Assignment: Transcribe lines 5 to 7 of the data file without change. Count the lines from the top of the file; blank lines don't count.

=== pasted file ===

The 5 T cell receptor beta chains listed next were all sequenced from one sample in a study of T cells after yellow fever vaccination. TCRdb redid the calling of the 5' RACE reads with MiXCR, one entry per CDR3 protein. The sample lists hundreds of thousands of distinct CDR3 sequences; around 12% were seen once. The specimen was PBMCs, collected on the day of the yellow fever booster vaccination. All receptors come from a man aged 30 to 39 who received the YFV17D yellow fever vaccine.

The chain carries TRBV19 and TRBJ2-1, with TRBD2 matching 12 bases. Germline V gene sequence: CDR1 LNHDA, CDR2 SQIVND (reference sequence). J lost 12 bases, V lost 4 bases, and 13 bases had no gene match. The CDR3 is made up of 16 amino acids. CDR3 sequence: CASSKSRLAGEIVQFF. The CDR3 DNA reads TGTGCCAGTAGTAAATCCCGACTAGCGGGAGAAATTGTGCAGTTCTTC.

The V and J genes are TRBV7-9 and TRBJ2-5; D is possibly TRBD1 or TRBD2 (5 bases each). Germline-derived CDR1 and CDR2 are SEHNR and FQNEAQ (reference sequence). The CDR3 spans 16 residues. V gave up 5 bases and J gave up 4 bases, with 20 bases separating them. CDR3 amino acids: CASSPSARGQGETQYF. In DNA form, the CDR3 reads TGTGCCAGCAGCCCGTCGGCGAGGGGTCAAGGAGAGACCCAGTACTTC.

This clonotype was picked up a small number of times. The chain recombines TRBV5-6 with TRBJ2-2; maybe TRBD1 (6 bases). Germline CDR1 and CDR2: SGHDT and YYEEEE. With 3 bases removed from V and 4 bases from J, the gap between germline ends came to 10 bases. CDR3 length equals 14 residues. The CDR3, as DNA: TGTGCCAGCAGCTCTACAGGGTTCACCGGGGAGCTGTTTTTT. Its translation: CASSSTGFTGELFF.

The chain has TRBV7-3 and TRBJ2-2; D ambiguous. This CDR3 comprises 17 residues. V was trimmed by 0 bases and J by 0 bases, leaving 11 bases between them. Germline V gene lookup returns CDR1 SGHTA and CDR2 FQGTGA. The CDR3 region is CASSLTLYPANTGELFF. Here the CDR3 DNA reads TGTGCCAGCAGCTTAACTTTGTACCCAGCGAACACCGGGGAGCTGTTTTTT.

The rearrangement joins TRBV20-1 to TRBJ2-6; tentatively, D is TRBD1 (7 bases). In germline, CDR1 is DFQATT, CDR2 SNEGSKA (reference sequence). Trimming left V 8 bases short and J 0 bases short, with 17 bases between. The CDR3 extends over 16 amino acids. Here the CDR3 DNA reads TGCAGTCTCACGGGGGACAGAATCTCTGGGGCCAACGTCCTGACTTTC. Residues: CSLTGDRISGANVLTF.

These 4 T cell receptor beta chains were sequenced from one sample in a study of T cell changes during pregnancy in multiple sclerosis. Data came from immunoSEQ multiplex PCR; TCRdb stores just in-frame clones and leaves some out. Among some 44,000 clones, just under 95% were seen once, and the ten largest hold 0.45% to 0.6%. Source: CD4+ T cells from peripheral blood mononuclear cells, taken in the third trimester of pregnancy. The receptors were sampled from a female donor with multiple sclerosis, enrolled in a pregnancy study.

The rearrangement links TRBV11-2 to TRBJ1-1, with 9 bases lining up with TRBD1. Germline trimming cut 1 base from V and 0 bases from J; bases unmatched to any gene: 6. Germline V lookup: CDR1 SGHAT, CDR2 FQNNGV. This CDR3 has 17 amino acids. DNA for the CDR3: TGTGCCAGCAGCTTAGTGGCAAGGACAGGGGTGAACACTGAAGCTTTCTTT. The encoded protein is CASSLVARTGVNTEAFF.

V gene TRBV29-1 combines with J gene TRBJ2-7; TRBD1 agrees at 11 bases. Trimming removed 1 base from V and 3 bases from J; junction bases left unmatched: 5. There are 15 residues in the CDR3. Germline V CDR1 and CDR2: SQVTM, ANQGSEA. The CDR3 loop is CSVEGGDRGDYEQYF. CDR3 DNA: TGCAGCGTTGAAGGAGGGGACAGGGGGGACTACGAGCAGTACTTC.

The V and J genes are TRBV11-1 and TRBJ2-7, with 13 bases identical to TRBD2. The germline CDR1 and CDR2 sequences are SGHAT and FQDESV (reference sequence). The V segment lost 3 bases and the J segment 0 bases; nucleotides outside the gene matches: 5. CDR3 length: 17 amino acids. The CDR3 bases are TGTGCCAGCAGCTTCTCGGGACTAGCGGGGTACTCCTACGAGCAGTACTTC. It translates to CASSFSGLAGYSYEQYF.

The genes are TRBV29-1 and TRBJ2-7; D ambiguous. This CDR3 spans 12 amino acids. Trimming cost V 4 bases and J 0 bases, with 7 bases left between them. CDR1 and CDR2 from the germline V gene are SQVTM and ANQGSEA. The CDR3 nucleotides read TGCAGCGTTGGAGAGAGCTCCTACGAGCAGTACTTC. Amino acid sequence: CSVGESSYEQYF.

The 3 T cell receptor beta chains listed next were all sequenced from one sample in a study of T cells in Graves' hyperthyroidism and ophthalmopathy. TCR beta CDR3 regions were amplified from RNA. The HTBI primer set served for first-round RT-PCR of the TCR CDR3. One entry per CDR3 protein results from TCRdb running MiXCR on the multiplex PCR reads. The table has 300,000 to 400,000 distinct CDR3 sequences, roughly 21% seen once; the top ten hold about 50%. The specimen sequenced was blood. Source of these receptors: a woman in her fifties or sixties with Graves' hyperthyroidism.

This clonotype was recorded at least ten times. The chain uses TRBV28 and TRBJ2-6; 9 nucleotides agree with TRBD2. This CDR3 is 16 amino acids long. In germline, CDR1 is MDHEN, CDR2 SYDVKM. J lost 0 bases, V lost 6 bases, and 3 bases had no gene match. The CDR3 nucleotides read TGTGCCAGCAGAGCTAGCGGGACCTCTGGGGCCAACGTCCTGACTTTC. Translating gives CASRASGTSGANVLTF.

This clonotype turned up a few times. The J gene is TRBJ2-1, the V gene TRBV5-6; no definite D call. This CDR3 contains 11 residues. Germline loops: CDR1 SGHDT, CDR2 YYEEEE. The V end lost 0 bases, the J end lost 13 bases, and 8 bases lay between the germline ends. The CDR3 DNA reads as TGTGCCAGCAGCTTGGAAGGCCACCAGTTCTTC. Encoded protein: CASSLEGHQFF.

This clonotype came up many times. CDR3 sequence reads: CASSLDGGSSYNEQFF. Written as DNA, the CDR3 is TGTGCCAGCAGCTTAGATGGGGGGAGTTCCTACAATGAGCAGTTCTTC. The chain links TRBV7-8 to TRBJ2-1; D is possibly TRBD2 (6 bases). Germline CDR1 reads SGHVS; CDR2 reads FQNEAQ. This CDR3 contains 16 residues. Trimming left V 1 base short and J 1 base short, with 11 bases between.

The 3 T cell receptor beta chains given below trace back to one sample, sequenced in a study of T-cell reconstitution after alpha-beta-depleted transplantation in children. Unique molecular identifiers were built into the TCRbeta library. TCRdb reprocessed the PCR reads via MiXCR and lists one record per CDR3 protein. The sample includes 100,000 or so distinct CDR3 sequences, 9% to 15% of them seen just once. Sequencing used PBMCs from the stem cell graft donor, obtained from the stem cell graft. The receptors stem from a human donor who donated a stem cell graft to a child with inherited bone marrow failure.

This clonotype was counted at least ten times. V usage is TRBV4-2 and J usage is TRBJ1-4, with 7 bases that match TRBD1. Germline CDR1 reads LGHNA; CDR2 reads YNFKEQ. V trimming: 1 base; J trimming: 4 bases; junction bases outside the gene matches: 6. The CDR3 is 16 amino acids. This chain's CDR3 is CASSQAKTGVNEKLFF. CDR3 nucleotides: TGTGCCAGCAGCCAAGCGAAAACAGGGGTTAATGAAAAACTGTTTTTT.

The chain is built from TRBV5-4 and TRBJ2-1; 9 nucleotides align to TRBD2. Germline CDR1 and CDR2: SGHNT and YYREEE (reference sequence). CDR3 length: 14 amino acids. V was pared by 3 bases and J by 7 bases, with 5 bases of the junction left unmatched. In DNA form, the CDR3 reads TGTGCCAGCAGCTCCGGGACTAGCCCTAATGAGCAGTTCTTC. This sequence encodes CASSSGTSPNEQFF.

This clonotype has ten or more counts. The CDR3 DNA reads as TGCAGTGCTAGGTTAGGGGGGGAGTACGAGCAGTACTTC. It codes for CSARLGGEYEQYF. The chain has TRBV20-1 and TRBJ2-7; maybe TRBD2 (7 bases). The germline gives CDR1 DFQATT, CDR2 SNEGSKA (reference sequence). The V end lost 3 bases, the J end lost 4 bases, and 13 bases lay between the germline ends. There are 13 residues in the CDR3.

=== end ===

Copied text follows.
The chain has TRBV7-3 and TRBJ2-2; D ambiguous. This CDR3 comprises 17 residues. V was trimmed by 0 bases and J by 0 bases, leaving 11 bases between them. Germline V gene lookup returns CDR1 SGHTA and CDR2 FQGTGA. The CDR3 region is CASSLTLYPANTGELFF. Here the CDR3 DNA reads TGTGCCAGCAGCTTAACTTTGTACCCAGCGAACACCGGGGAGCTGTTTTTT.

The rearrangement joins TRBV20-1 to TRBJ2-6; tentatively, D is TRBD1 (7 bases). In germline, CDR1 is DFQATT, CDR2 SNEGSKA (reference sequence). Trimming left V 8 bases short and J 0 bases short, with 17 bases between. The CDR3 extends over 16 amino acids. Here the CDR3 DNA reads TGCAGTCTCACGGGGGACAGAATCTCTGGGGCCAACGTCCTGACTTTC. Residues: CSLTGDRISGANVLTF.

These 4 T cell receptor beta chains were sequenced from one sample in a study of T cell changes during pregnancy in multiple sclerosis. Data came from immunoSEQ multiplex PCR; TCRdb stores just in-frame clones and leaves some out. Among some 44,000 clones, just under 95% were seen once, and the ten largest hold 0.45% to 0.6%. Source: CD4+ T cells from peripheral blood mononuclear cells, taken in the third trimester of pregnancy. The receptors were sampled from a female donor with multiple sclerosis, enrolled in a pregnancy study.